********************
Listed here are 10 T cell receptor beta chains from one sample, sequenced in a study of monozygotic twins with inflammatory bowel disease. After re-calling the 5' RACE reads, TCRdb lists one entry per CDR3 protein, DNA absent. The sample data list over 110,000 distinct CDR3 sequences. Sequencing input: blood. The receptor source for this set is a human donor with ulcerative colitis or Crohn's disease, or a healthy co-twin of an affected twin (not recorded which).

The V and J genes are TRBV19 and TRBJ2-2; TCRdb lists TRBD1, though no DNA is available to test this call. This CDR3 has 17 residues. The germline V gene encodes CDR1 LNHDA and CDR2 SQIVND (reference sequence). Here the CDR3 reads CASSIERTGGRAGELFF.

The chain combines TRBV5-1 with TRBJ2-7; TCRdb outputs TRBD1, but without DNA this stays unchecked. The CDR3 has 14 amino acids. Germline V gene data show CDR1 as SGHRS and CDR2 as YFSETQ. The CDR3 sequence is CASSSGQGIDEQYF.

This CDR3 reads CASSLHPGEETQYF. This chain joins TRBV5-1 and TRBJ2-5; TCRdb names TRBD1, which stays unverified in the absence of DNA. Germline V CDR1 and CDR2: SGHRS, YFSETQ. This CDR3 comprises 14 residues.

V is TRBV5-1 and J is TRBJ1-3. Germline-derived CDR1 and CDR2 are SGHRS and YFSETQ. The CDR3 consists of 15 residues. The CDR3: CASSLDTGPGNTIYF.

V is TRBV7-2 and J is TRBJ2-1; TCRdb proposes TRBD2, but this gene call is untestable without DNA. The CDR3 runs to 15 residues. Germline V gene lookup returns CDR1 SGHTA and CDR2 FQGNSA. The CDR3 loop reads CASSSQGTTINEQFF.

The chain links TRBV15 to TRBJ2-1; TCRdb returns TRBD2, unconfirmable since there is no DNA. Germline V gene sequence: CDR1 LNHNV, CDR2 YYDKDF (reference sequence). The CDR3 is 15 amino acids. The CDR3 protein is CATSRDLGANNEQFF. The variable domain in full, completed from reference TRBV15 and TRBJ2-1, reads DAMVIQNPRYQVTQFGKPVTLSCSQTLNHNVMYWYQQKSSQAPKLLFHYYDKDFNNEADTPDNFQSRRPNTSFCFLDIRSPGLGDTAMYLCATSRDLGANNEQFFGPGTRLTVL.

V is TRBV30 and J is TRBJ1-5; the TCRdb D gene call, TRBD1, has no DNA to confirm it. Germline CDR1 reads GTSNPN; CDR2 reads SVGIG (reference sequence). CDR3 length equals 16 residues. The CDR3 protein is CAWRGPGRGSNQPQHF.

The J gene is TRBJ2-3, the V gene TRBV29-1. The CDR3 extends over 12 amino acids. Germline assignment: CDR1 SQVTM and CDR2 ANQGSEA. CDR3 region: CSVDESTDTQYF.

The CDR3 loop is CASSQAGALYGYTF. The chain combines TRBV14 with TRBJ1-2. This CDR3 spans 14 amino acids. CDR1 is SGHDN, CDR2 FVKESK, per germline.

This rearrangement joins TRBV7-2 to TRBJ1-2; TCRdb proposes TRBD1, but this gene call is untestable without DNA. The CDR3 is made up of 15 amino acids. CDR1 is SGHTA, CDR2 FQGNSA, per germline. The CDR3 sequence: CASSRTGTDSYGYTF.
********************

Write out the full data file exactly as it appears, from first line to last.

Listed here are 10 T cell receptor beta chains from one sample, sequenced in a study of monozygotic twins with inflammatory bowel disease. After re-calling the 5' RACE reads, TCRdb lists one entry per CDR3 protein, DNA absent. The sample data list over 110,000 distinct CDR3 sequences. Sequencing input: blood. The receptor source for this set is a human donor with ulcerative colitis or Crohn's disease, or a healthy co-twin of an affected twin (not recorded which).

The V and J genes are TRBV19 and TRBJ2-2; TCRdb lists TRBD1, though no DNA is available to test this call. This CDR3 has 17 residues. The germline V gene encodes CDR1 LNHDA and CDR2 SQIVND (reference sequence). Here the CDR3 reads CASSIERTGGRAGELFF.

The chain combines TRBV5-1 with TRBJ2-7; TCRdb outputs TRBD1, but without DNA this stays unchecked. The CDR3 has 14 amino acids. Germline V gene data show CDR1 as SGHRS and CDR2 as YFSETQ. The CDR3 sequence is CASSSGQGIDEQYF.

This CDR3 reads CASSLHPGEETQYF. This chain joins TRBV5-1 and TRBJ2-5; TCRdb names TRBD1, which stays unverified in the absence of DNA. Germline V CDR1 and CDR2: SGHRS, YFSETQ. This CDR3 comprises 14 residues.

V is TRBV5-1 and J is TRBJ1-3. Germline-derived CDR1 and CDR2 are SGHRS and YFSETQ. The CDR3 consists of 15 residues. The CDR3: CASSLDTGPGNTIYF.

V is TRBV7-2 and J is TRBJ2-1; TCRdb proposes TRBD2, but this gene call is untestable without DNA. The CDR3 runs to 15 residues. Germline V gene lookup returns CDR1 SGHTA and CDR2 FQGNSA. The CDR3 loop reads CASSSQGTTINEQFF.

The chain links TRBV15 to TRBJ2-1; TCRdb returns TRBD2, unconfirmable since there is no DNA. Germline V gene sequence: CDR1 LNHNV, CDR2 YYDKDF (reference sequence). The CDR3 is 15 amino acids. The CDR3 protein is CATSRDLGANNEQFF. The variable domain in full, completed from reference TRBV15 and TRBJ2-1, reads DAMVIQNPRYQVTQFGKPVTLSCSQTLNHNVMYWYQQKSSQAPKLLFHYYDKDFNNEADTPDNFQSRRPNTSFCFLDIRSPGLGDTAMYLCATSRDLGANNEQFFGPGTRLTVL.

V is TRBV30 and J is TRBJ1-5; the TCRdb D gene call, TRBD1, has no DNA to confirm it. Germline CDR1 reads GTSNPN; CDR2 reads SVGIG (reference sequence). CDR3 length equals 16 residues. The CDR3 protein is CAWRGPGRGSNQPQHF.

The J gene is TRBJ2-3, the V gene TRBV29-1. The CDR3 extends over 12 amino acids. Germline assignment: CDR1 SQVTM and CDR2 ANQGSEA. CDR3 region: CSVDESTDTQYF.

The CDR3 loop is CASSQAGALYGYTF. The chain combines TRBV14 with TRBJ1-2. This CDR3 spans 14 amino acids. CDR1 is SGHDN, CDR2 FVKESK, per germline.

This rearrangement joins TRBV7-2 to TRBJ1-2; TCRdb proposes TRBD1, but this gene call is untestable without DNA. The CDR3 is made up of 15 amino acids. CDR1 is SGHTA, CDR2 FQGNSA, per germline. The CDR3 sequence: CASSRTGTDSYGYTF.